Secondly, the tests were not conducted according to proper health standards. The scientists who tested him had not washed their hands properly. This was a clear opposition to the normal laboratory procedures. In addition, the tests were carried without adequate protection (the administrators had not worn hand gloves). These circumstances infringed on the quality of the lab tests and question its conclusions.
These objections point to the fact that the tests should have been inconclusive. Even though drug use was in violation of Mr. Ball’s contractual agreement, testing procedure was contaminated. There was no way to prove that the employee was indeed guilty of substance use. The lack of evidence made the dismissal unfair.
What this means for employees who have been dismissed on identical or similar grounds
This case could potentially redefine unfair dismissals for all employees. Employees who have been fired on grounds of drug, alcohol, or other illicit substance use may be able to query their employers’ actions and claim unfair dismissals in the employment tribunal. It all depends on how well the protocols were observed during the process. Consequently, employees dismissed with circumstances similar to the following may be able to claim unfair dismissal.
- A situation where the employee was not properly trained in the company’s safety policy or it was not properly stated in the contract.
- A situation where the test was positive because of factors outside the employee’s control. Like the bus driver whose blood could have been contaminated by cocaine laced bank bills
- A situation where the test could have been positive because of improper testing procedures. Medical labs often handle several tests daily. The employee’s sample might have been mistaken for another. The lab scientists may have also failed to take safety precautions.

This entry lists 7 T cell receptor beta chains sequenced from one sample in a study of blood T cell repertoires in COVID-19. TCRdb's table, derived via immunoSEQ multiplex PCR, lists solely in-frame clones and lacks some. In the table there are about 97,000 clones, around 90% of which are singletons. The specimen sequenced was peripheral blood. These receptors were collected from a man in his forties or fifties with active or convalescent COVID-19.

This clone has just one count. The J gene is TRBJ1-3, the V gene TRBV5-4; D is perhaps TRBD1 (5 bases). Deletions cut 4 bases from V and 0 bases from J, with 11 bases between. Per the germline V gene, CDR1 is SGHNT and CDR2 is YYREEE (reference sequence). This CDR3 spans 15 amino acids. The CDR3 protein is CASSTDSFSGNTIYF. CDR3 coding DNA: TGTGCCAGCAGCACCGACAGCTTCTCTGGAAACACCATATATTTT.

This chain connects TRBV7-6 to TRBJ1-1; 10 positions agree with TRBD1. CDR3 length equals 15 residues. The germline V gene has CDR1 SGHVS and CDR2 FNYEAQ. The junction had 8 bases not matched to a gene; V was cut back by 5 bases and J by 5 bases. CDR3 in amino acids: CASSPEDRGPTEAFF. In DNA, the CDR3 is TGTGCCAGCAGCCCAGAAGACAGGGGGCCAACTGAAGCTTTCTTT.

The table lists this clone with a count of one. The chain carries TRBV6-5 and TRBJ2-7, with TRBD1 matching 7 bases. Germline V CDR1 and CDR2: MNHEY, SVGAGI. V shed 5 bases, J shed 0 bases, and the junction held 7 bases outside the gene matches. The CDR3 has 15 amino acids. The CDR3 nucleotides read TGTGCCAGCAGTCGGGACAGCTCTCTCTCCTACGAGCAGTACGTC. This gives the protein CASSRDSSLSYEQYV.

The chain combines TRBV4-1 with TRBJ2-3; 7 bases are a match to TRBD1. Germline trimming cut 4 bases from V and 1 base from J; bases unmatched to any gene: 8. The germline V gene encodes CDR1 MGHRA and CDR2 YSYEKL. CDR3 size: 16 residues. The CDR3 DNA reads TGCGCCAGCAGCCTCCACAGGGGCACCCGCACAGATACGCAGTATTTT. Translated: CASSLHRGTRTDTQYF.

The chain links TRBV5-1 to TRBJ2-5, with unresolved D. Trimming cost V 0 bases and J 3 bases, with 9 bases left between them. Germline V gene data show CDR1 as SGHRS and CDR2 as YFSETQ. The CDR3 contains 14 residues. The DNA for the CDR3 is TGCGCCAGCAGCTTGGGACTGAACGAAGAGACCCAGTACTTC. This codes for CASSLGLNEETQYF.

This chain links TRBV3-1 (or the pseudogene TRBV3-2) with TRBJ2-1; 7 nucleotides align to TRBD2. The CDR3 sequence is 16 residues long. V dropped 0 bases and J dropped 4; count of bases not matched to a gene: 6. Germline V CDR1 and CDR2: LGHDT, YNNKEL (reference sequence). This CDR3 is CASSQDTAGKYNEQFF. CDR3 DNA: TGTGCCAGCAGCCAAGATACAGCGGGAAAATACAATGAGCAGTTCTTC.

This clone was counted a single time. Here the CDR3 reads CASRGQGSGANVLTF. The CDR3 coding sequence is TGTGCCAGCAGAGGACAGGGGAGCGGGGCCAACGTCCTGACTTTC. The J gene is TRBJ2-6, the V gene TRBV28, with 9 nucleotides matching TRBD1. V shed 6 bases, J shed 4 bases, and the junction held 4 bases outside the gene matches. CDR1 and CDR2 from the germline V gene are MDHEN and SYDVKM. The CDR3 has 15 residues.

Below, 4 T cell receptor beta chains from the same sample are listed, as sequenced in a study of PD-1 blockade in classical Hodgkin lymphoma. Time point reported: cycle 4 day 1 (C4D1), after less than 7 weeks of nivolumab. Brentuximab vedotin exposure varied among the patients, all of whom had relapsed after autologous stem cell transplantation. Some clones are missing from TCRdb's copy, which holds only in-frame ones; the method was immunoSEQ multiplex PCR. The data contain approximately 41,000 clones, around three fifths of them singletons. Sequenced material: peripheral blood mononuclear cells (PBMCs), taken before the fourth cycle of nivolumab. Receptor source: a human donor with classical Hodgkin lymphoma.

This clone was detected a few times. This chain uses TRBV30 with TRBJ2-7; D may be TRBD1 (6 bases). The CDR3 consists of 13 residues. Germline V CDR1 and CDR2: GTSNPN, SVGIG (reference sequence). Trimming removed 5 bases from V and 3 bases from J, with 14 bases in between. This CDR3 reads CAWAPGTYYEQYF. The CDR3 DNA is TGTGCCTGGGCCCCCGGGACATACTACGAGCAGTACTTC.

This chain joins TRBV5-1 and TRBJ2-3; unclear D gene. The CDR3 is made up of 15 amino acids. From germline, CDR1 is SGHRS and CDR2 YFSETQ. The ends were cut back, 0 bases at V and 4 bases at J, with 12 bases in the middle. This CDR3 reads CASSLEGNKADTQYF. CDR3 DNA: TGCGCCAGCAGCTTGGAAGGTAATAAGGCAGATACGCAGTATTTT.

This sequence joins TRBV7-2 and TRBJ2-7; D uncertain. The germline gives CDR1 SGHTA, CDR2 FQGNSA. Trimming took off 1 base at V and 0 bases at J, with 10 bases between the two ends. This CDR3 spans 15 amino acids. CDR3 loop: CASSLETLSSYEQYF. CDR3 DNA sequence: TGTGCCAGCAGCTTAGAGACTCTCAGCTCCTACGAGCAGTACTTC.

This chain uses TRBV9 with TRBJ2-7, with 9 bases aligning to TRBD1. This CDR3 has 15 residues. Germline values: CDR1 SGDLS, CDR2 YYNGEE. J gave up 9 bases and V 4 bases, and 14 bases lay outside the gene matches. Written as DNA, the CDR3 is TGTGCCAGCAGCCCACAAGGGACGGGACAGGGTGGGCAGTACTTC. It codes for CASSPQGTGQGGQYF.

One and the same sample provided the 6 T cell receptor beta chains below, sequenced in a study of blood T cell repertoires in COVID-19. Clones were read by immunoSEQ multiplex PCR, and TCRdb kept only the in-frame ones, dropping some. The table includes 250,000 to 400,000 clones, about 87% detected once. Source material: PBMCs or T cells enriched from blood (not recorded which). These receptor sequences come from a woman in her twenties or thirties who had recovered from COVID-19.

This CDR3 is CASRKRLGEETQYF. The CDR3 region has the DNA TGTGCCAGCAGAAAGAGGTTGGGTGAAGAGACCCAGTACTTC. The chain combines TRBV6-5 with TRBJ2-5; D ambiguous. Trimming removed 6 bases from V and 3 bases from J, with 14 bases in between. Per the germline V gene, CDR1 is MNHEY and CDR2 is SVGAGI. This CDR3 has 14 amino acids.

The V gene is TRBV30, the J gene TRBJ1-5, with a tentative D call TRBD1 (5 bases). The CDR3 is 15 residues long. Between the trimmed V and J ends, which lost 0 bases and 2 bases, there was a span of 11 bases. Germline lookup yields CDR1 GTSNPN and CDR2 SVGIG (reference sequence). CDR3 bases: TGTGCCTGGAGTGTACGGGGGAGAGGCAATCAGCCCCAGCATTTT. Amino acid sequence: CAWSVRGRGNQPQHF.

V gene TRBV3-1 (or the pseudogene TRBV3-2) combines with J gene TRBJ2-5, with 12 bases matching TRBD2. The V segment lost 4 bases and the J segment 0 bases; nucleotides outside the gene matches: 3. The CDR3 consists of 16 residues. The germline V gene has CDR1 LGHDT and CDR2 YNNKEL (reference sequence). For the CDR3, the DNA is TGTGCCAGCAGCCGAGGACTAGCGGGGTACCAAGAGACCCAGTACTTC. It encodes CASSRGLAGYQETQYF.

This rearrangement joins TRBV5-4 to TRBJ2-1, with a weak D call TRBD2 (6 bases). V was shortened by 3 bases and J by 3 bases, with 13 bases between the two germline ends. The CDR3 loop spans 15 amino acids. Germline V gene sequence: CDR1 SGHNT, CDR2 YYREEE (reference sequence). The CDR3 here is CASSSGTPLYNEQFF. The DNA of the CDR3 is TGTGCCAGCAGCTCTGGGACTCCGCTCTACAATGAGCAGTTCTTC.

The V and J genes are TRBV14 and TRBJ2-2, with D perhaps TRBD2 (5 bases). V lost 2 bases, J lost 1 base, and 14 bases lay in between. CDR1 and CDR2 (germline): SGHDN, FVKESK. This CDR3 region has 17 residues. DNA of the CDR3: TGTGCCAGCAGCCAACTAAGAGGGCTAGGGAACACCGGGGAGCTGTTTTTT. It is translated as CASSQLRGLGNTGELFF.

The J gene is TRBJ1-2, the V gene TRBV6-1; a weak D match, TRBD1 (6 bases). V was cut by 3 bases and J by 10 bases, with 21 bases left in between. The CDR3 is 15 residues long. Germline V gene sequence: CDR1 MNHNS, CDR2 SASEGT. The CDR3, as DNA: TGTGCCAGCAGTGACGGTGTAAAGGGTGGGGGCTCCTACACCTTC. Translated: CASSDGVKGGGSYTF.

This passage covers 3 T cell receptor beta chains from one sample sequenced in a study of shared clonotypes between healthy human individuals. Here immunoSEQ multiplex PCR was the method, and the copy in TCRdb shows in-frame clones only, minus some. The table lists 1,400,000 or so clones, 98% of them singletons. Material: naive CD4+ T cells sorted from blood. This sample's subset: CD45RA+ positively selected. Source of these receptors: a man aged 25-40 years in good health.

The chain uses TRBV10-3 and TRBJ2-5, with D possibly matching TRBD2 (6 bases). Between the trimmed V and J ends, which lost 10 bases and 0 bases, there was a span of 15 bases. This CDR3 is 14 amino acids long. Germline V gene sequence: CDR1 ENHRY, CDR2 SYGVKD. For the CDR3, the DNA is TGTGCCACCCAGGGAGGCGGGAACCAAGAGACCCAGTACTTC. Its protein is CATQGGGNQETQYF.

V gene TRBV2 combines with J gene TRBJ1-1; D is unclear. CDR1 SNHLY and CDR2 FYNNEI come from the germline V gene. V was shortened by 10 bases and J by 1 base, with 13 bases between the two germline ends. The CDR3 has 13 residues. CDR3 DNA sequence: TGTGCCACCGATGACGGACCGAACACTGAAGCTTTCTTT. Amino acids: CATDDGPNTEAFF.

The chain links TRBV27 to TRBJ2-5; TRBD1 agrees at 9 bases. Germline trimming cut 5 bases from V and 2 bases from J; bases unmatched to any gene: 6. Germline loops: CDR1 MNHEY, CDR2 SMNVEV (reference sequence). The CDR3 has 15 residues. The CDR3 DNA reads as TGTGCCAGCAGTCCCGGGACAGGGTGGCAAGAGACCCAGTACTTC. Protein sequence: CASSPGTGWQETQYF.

- A situation where the employer does not give adequate consideration to the employee’s evidences. The law is very clear about protecting employee rights. In cases where the employer dismisses the employee without due consideration, the employee may be able to claim unfair dismissal.
What to do
As an employee, if your dismissal was surrounded by any of these circumstances, you may be entitled to claim unfair dismissal. You should
- Seek adequate legal representation
- Make a case for wrongful dismissal with the employment tribunal within three months from the date of dismissal.
Our No Win No Fee Employment Law Solicitors can assist with all types of claims including tribunal claims and where possible on a no win, no fee basis. Naturally, we pride ourselves on providing the best possible service to the highest standards, we offer employment law advice on all problems. Call us on 0800 756 6605 or 020 3923 4777
Tom Street studied law at the University of Manchester. He undertook his legal practice course at the College of Law in Guildford. He then, subsequently underwent his legal training specialising in employment law and litigation, at a firm in Chancery Lane, London.
Fully qualified, he moved to a niche litigation practice in the City of London.
In 2005, Tom set up his own legal practice, Tom Street & Co Solicitors and as part of this, in accordance with his strongly held objective to provide everyone with an easy pathway and readily available access to justice he established the online portals Do I Have A Case? and Tribunal Claim. These websites are trading names of Tom Street & Co Solicitors.